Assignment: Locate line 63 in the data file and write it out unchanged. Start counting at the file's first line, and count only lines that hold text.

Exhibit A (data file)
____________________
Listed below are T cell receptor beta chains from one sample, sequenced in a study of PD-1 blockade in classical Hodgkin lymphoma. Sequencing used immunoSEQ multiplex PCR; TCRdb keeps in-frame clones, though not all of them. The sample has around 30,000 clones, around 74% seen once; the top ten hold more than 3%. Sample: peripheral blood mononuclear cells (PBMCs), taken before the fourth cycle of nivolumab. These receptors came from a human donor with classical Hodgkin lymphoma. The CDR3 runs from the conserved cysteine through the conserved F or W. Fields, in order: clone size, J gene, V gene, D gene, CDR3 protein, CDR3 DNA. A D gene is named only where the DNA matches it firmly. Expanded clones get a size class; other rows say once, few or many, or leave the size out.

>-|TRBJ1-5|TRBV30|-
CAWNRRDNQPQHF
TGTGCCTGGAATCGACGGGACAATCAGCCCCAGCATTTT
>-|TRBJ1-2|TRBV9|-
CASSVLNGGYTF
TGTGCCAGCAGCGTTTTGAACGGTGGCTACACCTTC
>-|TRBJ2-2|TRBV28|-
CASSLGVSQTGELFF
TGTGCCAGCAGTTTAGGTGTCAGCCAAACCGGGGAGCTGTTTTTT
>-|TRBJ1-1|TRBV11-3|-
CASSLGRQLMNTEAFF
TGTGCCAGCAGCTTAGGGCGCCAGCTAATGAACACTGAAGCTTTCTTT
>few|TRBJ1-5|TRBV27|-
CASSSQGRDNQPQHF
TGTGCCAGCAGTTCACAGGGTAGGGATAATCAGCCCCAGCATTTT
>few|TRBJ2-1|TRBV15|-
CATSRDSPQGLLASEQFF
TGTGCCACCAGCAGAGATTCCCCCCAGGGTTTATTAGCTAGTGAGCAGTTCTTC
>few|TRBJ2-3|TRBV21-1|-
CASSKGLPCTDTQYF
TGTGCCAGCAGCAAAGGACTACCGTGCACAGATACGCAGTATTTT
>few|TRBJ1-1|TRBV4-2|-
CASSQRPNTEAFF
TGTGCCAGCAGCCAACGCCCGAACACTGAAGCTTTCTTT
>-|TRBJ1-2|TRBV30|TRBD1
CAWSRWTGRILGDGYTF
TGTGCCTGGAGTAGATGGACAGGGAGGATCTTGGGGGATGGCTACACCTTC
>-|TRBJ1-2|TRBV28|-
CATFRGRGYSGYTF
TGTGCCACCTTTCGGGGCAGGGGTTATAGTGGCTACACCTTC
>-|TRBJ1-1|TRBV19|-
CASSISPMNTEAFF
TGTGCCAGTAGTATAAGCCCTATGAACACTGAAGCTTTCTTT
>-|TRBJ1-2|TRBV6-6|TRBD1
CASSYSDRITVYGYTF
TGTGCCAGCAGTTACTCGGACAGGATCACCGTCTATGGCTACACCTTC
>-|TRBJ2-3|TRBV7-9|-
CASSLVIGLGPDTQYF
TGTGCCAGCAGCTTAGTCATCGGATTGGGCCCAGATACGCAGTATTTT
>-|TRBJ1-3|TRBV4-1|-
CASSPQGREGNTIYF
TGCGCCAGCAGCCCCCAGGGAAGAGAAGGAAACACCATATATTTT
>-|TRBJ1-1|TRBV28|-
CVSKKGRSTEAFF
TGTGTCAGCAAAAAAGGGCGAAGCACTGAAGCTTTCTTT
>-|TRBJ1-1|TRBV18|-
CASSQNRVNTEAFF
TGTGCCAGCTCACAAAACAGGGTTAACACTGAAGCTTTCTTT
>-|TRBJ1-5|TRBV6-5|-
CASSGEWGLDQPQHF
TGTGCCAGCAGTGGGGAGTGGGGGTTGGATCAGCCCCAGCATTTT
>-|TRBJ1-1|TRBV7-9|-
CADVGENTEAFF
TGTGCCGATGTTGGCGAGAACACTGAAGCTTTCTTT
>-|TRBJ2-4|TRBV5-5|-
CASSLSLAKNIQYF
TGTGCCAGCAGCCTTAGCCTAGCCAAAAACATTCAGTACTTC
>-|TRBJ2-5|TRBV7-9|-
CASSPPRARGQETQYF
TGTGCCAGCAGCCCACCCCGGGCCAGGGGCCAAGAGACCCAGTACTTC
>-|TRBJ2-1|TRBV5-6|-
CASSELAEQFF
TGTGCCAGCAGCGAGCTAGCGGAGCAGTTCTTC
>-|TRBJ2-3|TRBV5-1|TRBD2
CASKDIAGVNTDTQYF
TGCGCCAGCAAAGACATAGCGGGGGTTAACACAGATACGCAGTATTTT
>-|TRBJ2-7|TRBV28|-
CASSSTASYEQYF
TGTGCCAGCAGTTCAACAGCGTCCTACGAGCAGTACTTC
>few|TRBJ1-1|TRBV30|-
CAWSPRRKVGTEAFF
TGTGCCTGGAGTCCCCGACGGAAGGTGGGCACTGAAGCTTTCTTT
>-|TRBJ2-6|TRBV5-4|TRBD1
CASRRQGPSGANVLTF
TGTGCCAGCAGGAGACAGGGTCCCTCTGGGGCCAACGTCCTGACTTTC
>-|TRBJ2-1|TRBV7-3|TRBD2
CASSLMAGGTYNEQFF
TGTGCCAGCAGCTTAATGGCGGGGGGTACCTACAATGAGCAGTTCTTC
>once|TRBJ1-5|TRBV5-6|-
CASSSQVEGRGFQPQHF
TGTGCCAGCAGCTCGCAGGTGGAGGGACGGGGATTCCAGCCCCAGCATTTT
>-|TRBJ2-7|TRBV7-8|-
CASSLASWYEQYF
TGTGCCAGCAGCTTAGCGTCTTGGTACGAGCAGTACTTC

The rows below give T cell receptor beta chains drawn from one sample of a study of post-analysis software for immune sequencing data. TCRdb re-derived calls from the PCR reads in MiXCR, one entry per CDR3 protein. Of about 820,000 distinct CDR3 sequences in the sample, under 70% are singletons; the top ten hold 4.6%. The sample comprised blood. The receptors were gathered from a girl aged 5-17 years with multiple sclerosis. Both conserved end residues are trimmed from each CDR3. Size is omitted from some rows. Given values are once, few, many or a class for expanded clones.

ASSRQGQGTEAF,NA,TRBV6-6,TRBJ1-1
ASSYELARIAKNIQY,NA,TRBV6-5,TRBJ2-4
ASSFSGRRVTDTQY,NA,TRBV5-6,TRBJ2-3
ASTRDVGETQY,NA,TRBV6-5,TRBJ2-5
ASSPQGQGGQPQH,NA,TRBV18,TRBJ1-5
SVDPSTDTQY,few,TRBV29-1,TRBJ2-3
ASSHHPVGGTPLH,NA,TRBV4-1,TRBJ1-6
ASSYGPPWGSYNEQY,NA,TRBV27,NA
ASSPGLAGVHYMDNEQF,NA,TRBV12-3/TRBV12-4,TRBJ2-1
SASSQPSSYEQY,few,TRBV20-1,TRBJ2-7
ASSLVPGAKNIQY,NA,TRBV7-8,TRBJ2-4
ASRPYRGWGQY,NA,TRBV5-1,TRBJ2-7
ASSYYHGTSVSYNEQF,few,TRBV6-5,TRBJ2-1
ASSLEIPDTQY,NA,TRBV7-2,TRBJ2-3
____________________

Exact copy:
CASSELAEQFF